What better way to celebrate a quarter of a century of one of the world’s most iconic roadsters than to get all three generations of car in the same place at the same time?
As the Mazda MX-5 is renowned for being a driver’s car above all, we took MK I, II and III to some of the country’s most challenging and exciting roads in north Wales. This exclusive shoot allowed us to compare and contrast and demonstrate how, 25 years since it changed the face of the world’s sports car market, the Mazda MX-5 has evolved.
With more than 940,000 produced worldwide, the Mazda MX-5 is the world’s best-selling two-seater sports car. It was first unveiled at the 1989 Chicago motor show and has since outsold any other car of its kind. The inspiration behind the Mazda MX-5 was the British sports car of the 1960s: evocative machines like the MGB, Lotus Elan and Triumph Spitfire.
Mazda wanted to reinvent the concept of this affordable British roadster for a new generation of drivers who were hankering after back-to-basics motoring. It set out to capture character while bringing modern everyday dependability ‑ and with an initial UK price from £14,900 ‑ affordability to drivers who demanded the complete package from their sports cars.
The MK I is instantly recognisable for its petite proportions and distinctive pop-up headlamps. Its iconic silhouette is repeated in features such as the door handles and wing mirrors. This simple but elegantly styled body concealed an 115PS 1.6-litre and, later, 130PS 1.8-litre four-cylinder petrol engine. When combined with a weight of just 955kg, performance and fun were guaranteed.
Another aspect that made the MX-5 inherently entertaining was that the roof could be lowered in a matter of seconds. You simply release a pair of latches and throw it back to let the sun stream in and have the air rush through your hair.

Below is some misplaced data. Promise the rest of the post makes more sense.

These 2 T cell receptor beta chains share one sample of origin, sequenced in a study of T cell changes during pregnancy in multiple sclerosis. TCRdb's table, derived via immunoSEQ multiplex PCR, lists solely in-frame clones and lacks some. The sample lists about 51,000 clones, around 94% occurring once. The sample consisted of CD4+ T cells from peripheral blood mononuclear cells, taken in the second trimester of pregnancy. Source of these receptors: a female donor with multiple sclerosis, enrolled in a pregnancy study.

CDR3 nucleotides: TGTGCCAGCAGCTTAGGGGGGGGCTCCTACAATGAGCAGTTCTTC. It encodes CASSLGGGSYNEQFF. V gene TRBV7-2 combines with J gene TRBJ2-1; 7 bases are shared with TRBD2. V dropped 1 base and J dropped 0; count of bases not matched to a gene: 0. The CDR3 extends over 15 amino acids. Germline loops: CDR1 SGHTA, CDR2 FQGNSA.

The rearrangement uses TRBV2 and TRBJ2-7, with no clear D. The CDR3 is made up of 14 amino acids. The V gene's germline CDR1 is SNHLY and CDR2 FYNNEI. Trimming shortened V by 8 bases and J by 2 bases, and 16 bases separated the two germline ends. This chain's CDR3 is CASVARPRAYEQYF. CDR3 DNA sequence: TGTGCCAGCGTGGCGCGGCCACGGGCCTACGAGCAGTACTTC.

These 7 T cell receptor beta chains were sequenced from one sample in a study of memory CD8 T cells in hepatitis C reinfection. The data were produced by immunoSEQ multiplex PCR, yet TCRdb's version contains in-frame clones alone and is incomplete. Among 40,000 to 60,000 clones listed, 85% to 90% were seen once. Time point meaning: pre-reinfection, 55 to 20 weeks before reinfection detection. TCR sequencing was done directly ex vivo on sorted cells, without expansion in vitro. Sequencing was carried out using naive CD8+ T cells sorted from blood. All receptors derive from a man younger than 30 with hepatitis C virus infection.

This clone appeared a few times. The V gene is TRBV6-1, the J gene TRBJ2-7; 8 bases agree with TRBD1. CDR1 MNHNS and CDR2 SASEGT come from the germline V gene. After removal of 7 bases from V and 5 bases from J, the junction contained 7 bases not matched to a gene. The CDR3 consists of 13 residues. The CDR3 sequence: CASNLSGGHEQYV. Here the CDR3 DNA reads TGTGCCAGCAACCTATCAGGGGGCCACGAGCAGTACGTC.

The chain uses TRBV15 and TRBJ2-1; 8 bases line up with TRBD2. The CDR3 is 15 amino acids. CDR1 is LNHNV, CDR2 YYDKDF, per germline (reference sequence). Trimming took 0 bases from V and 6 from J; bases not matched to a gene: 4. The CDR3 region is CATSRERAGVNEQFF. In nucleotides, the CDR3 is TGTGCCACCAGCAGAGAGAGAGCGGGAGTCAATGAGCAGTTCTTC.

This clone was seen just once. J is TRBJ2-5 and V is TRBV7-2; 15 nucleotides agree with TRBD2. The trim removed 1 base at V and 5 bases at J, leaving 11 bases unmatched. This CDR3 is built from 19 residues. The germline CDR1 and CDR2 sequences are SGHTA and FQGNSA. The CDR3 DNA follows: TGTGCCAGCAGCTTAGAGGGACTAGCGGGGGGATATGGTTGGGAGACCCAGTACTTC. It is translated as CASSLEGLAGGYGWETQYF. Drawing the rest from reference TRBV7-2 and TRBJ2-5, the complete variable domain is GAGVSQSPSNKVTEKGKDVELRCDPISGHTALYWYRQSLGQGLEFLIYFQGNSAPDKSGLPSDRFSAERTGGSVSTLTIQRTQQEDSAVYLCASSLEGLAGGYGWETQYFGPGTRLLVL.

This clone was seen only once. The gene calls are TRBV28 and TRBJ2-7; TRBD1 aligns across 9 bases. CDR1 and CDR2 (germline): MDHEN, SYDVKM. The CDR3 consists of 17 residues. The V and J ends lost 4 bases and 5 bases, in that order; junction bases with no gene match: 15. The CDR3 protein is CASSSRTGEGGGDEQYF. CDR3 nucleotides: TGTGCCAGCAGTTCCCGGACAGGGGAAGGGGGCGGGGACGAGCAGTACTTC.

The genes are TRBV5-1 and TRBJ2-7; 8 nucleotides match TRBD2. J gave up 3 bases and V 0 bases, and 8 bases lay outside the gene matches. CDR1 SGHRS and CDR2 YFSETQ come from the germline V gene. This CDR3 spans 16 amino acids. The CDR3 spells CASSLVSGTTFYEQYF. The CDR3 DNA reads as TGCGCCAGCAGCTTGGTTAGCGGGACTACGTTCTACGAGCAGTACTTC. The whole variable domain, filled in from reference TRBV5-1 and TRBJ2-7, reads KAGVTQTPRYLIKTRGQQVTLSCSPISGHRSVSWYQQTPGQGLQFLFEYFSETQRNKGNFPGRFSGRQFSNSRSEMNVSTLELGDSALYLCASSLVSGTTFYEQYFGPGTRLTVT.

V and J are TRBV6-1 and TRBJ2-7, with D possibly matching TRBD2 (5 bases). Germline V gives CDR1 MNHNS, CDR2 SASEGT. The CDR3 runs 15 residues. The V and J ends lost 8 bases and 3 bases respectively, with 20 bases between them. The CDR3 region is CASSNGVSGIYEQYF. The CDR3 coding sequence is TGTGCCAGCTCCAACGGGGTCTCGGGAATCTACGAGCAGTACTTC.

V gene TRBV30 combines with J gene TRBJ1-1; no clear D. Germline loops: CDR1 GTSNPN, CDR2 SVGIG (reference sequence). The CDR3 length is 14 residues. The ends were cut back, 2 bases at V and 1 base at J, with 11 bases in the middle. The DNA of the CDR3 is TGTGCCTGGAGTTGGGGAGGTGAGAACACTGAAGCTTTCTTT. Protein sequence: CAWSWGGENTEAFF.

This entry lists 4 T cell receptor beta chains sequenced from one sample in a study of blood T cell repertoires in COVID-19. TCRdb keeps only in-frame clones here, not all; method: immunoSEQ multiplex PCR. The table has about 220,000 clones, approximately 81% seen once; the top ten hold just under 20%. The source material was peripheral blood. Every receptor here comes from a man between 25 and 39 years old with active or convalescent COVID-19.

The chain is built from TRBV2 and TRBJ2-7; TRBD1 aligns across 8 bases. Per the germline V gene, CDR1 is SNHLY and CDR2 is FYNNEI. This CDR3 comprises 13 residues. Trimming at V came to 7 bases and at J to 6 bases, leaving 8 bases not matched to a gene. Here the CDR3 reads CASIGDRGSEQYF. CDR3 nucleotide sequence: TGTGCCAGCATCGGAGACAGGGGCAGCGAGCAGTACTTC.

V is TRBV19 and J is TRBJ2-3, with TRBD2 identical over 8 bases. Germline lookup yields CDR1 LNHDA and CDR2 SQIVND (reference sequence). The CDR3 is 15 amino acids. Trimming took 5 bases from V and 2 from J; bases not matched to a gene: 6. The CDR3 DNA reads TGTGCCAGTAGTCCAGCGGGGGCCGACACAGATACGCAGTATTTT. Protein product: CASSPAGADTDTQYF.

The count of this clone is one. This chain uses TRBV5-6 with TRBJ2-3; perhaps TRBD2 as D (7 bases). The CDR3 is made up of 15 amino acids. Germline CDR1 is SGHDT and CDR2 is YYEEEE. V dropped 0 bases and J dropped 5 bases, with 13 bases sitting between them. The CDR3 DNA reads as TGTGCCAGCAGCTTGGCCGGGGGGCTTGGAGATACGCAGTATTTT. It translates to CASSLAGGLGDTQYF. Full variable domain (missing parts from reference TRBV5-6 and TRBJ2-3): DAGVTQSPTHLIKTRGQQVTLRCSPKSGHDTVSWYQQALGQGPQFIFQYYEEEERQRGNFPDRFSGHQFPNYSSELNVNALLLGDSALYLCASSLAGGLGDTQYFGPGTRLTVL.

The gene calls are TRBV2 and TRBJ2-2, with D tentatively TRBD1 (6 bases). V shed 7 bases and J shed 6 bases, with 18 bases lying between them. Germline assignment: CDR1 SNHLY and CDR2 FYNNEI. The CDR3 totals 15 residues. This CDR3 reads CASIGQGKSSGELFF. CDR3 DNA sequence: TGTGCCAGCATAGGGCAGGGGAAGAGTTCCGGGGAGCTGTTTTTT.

In 1998, Mazda launched the second generation Mazda MX-5 whilst retaining its hugely appealing formula. The 1.6-litre and 1.8-litre engines remained, albeit with improvements, and the pop-up headlamps were replaced to make the bodywork more streamlined and safer for pedestrians. The road holding was sharper and more precise than ever yet the overall package was more refined and the interior brought more creature comforts.
By the time the third generation Mazda MX-5 was launched, in 2005, Mazda had some innovations up its sleeve. With a wider track and longer wheelbase, the car was both more fun and more comfortable than ever. The engines grew to 1.8-litre and 2.0-litres but the sense of Jinba Ittai ‑ the connection between car and driver (rider and horse as one) ‑ remained intact.
One year later, the acclaimed Roadster Coupe was revealed, bringing a whole new dimension to the world’s best-selling two-seater sports car. Adding a folding hard roof to the Mazda MX-5 range meant drivers could choose between the classic appeal of a soft-top roadster or the snug, refined feel of an ingeniously engineered two-section solid top.
By continuously evolving such an initially successful formula, Mazda has inspired a hugely loyal following for the Mazda MX-5. Now, 25 years after it was first revealed, a new generation model is under development. Such is the level of media interest, there has been intense speculation about it. One thing’s for sure: Mazda is acutely aware it has a formidable standard to follow.